Couple of other things. I’ve never been married, never had children, never felt the need to involve the legal system in my love life. I remember at age 26 visiting a doc for my gyno checkup & her saying, “Now that you’re 26…” preparatory to saying she thought I should stop taking the Pill because I’m ‘older now’ and had been on it for x-years. I remember thinking, “What?? Suddenly, 26 is too old for something??”

    Also, FYI, in my experience, sex only got better the older I was, and sex after 40 was enormously better than it was before 40. More experience, way fewer hangups, more comfortable with myself, way fewer metaphorical-only f*cks left to give? All of the above? Probably. To those poor children under 40 who wonder if sex stops at 40, all I can say is grow the eff up, will you? And, no, you don’t need a Brazilian. *eyeroll*

    Also, thank you for saying what you said about the Scar Project. While I staunchly defend post-mastectomy photos on FB, I always felt ambivalent about the Scar Project and other art projects like it. Subject for a post I’ve yet to write. Aren’t we supposed to resist sexualizing breast cancer? What’s the line between sexualizing it and ‘art’? Does our self-acceptance depend on how we women feel about ourselves when we’re naked? Why is so much ‘art’ down through the centuries about naked women? Admittedly, our American culture is whacked out & contradictory to the nth about women’s bodies. In Europe, a lot of women would just scratch their heads at us.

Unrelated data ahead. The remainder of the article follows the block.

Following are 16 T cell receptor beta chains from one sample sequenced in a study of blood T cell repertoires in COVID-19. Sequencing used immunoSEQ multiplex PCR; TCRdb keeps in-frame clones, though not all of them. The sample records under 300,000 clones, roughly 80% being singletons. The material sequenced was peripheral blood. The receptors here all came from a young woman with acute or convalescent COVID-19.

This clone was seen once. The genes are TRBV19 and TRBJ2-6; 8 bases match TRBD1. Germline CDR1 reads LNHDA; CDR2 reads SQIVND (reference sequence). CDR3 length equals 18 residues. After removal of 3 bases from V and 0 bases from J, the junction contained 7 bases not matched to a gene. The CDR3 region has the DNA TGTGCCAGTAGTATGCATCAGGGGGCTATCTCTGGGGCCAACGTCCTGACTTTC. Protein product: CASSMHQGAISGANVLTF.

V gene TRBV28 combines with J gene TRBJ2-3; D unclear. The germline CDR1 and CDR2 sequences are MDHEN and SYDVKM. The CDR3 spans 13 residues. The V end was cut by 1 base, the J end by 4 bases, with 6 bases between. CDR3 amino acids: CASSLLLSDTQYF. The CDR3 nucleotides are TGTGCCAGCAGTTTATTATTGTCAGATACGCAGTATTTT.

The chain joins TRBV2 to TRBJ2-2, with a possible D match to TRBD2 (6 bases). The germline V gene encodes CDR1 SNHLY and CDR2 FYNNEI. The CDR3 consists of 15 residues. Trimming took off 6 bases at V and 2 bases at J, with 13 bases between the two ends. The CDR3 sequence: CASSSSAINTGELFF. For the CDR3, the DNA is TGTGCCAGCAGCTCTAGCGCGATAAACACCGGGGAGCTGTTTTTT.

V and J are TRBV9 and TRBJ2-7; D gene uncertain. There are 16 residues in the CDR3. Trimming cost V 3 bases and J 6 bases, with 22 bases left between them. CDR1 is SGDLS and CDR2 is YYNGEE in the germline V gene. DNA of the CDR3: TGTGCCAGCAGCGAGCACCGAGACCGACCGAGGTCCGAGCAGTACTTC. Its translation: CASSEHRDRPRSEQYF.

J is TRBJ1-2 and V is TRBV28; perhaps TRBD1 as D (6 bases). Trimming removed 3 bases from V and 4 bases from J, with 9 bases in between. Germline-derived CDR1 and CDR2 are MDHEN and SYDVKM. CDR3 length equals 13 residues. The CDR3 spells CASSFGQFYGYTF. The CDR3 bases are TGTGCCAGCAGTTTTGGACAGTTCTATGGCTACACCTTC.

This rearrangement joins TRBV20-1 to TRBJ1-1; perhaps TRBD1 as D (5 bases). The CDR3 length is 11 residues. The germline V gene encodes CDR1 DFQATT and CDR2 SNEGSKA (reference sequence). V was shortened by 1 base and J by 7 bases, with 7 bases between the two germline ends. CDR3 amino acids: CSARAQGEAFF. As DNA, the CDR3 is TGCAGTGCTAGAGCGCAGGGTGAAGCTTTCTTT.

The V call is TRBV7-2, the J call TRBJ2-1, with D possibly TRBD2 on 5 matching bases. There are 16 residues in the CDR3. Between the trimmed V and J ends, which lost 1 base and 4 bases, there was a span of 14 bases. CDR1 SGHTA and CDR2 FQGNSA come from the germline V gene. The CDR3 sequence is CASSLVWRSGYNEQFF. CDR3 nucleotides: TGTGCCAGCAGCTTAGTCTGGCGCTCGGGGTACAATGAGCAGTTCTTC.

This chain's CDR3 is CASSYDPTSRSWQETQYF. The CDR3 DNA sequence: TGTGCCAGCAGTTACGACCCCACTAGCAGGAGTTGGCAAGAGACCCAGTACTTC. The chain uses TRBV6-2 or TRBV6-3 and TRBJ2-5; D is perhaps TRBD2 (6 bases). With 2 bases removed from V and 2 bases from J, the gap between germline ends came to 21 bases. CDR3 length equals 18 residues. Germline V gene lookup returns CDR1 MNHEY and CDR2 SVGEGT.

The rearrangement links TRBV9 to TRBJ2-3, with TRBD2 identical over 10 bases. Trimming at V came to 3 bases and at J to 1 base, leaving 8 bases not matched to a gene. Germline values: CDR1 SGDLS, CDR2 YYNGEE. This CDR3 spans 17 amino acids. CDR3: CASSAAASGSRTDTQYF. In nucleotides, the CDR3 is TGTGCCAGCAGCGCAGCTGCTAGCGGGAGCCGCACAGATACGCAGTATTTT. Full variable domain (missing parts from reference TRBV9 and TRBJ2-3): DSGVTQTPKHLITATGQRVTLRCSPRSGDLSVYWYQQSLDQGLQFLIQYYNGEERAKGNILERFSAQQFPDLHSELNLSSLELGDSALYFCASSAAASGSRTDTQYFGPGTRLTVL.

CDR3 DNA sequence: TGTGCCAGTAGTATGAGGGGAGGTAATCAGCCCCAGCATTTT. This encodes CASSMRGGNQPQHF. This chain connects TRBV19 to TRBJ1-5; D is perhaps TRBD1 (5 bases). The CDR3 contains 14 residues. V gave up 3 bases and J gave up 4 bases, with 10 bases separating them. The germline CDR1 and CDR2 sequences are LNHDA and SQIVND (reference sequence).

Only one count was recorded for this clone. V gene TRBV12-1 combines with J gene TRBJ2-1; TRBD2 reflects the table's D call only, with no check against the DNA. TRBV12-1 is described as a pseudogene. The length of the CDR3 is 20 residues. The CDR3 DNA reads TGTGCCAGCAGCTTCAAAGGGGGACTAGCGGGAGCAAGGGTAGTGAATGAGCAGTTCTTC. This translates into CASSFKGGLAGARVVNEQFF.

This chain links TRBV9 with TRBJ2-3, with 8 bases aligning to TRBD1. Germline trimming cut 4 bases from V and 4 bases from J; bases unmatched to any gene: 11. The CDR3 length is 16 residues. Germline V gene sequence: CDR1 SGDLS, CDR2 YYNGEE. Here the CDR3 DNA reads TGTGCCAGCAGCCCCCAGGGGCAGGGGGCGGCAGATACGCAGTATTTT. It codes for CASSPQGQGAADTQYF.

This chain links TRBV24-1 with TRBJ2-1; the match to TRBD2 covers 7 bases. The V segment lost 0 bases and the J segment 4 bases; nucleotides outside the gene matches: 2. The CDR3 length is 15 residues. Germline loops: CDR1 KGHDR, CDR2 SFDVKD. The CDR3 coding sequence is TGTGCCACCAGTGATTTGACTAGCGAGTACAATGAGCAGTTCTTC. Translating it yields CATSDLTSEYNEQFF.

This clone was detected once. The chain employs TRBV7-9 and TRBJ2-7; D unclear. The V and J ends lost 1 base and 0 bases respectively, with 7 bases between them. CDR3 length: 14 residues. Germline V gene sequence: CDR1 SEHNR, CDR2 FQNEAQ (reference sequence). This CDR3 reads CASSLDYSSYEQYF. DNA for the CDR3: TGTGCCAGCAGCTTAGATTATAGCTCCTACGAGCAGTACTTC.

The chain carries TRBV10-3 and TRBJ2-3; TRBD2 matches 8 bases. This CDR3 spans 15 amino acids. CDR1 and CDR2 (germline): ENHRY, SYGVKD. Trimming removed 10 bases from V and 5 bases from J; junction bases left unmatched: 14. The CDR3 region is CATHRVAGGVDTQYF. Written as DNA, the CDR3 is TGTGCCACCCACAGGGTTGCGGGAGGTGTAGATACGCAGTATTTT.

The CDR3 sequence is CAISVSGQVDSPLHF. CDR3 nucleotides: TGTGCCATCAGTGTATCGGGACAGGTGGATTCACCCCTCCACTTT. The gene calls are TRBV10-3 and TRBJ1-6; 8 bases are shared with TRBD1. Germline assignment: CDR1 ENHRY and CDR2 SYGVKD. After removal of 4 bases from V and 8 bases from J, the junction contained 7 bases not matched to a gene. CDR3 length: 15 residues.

*scratching my head about everything*

    xoxo, Kathi

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    1. Hmm, Yeah I’ve heard some very strange things Love has said. I try to take everything with an open mind, but that one was a bit…off.
      Amazing how even medical professionals assume stuff–like wanting or having kids. One of the things that continually stunned me during those first few weeks were nurses talking to me about how to deal with my kids, husband, that I should pray. All of that so wrong on so many levels. Grr. As for a Brazilian-ha! You know why I keep shaved? Ticks! I’m always outdoors and I am practical.
      I liked the SCAR projet in my early days, the slogan about cancer not being pink or whatever had appeal. Plus I was trying to see “real” images, not the crap in medical stuff handed to me by the cancer center. But the age thing, when I really started to read up on it, bothered me. Yes, I am ambivalent about all of it too-I mean, obviously I have my own selfies posted here. Some don’t like the Grace project–I’m a little more tolerant of it because it has women of varied ages and body types. But still. I wrote about it 2 years ago and still have not reached any conclusions https://anotheronewiththecancer.wordpress.com/2014/10/25/random-thoughts-on-baring-the-scars/ Sucks that I reach no conclusions as usual, but I’m still scratching my head about it all too!!
      xoxoxo

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  5. So much to love here. I was 41 when diagnosed – totally in between young and old. We will have to discuss more. Fyi, I had “chemopause” that became menopause when it hit the 2 year mark. Then, wouldn’t you know it, the periods started back up about 2 weeks after I was declared officially menopaused. Now at 49, I guess I’m going through the real thing.

    We have a lot in common!

    Katie